Discovering the secrets did keep me going though. Reaching the hotel suite led to a fun–if simple–investigation portion as I scoured various hotel rooms for clues, but immediately after, I was thrown into more gunfights in the same hallways that I had just come in from. The world is simply not interesting or varied enough to create a narrative of its own (unless you want to make up a story about why the hell people would park in a maze-like pattern in a parking garage). The game leans heavily on its narrative moments and upholding an interesting mystery in order to pull players through the rote and numbing action.
As intriguing as the story can be, the voice actors seem painfully uninterested in delivering their lines with the intended emotion and inflection that the script ought to call for. There were numerous places where I felt that my Google Assistant’s voice would do a better job at reading the lines than the voice actors did. Delivery often sounded like a high school play, where the actors were more focused on what was being said, and not how it was being said. While I won’t spoil it here, Past Cure’s ending does feel a little too ambiguous, never quite giving me the payoff that I was led to believe the mystery might lead up to. That seems to be a theme for much of the game, presentation of ideas that never quite payoff in the long run.
The Final Nightmare
Drudgery may have struck the rest of the game, but Past Cure’s final boss encounter is a fun battle that finally marries all of the elements the rest of the game never seems to tie together. Use of powers, weapons, and more dynamic mechanics than the entire rest of the game all play a role in the multi-stage encounter. It was a welcome fight, particularly after a shootout just prior against a boss that was a bullet-sponge test of patience (and an entire game’s worth of enemy waves in boring hallways. My bar wasn’t high). It’s a short game. Depending on how much you fight through unfair enemy waves, you can probably reach the end in four to five hours, and no Platinum trophy means little-to-no replayability.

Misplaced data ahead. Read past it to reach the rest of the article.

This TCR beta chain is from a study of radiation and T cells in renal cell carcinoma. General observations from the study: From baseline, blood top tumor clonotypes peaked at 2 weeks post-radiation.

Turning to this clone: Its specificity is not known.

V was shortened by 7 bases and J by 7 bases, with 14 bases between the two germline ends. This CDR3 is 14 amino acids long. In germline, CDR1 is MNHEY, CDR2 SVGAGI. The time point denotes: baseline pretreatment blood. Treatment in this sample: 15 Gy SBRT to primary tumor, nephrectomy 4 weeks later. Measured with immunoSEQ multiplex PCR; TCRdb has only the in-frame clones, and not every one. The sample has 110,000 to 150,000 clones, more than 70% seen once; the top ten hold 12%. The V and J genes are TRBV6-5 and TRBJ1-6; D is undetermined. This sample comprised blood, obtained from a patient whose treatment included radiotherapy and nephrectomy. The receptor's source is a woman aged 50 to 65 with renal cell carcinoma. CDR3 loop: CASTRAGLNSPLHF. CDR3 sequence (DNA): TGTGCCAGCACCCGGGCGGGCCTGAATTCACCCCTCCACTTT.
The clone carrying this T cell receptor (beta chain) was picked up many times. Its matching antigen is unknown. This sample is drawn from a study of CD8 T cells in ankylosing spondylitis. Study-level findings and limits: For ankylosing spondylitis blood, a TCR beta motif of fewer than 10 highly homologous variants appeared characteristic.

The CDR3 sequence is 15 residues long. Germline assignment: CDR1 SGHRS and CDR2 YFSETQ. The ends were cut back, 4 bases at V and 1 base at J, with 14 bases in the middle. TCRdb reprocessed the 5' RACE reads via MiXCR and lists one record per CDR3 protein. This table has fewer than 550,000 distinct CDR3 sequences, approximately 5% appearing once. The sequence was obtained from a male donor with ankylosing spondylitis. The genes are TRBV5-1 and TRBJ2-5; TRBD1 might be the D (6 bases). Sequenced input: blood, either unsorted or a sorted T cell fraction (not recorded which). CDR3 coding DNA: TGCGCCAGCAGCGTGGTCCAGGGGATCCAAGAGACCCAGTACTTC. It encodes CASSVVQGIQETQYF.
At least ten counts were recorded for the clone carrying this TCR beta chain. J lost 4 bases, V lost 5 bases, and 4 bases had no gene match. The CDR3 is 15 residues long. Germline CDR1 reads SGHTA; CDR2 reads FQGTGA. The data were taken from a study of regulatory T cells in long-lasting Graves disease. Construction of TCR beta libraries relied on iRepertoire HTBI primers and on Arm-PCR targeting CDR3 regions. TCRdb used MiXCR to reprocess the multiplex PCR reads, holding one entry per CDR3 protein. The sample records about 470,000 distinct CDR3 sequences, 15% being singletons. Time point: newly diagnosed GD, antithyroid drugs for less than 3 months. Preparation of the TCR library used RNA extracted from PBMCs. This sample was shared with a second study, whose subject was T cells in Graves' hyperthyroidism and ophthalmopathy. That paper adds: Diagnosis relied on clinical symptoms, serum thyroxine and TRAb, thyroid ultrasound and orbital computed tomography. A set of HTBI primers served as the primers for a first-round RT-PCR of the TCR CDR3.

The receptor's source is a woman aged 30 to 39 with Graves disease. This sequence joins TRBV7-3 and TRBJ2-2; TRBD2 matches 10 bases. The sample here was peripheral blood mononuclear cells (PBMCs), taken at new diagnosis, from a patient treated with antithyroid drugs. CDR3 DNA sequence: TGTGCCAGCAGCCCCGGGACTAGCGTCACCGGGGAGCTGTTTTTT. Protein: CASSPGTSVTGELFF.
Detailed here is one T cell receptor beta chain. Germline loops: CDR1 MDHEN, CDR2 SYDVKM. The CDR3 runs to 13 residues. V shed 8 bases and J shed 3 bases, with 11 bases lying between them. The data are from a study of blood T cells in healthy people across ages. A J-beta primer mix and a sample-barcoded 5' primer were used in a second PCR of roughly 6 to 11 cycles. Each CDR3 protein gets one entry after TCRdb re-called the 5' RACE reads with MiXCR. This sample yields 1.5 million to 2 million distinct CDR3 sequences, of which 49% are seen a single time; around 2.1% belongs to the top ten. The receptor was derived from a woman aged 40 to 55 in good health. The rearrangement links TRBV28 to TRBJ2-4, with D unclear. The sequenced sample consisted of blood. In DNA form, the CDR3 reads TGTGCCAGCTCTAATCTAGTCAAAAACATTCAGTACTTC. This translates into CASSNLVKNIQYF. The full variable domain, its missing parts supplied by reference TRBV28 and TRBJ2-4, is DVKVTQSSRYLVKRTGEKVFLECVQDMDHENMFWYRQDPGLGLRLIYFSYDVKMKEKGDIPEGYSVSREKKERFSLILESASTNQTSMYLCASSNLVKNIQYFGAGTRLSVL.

Visually, the environments look very polished, though very simple and clean. That sterile feeling to the real world is what makes Ian’s nightmare world even more interesting. It’s messy. It’s falling apart, and it has a lot more details that actually tell a story. Past Cure has a very particular art style to it that is actually quite appealing from a graphic design perspective, and the cinematic camera really helps to highlight these sections. Character models, on the other hand, are lacking. From some distances and angles, enemies can look like they were ripped from Grand Theft Auto III (take a look at the list minute of my gameplay video at the top of the page). Main characters have a lot more polish put to them, but even then, they enter the uncanny valley.
Past Cure is an odd mash of Max Payne, The Evil Within, Heavy Rain, and a bit of Inception, without ever fully realizing any of those influences—compartmentalizing each section instead of creating a unique blend. Ideas teased early on never come into play, with nightmares and the real world staying largely separate from one another until the script calls on them not to be. An intriguing narrative is interrupted by long bouts of boring wave-based shooting against generic enemies in dull locations. I can’t help but think of the early moments in Ian’s house, seeing ceramic horrors in reflections and being excited for a cinematic psychological-horror action game that would never come to be.
Past Cure review code provided by developer. Version 1.02 reviewed on a standard PS4. For more information on scoring, please read our Review Policy.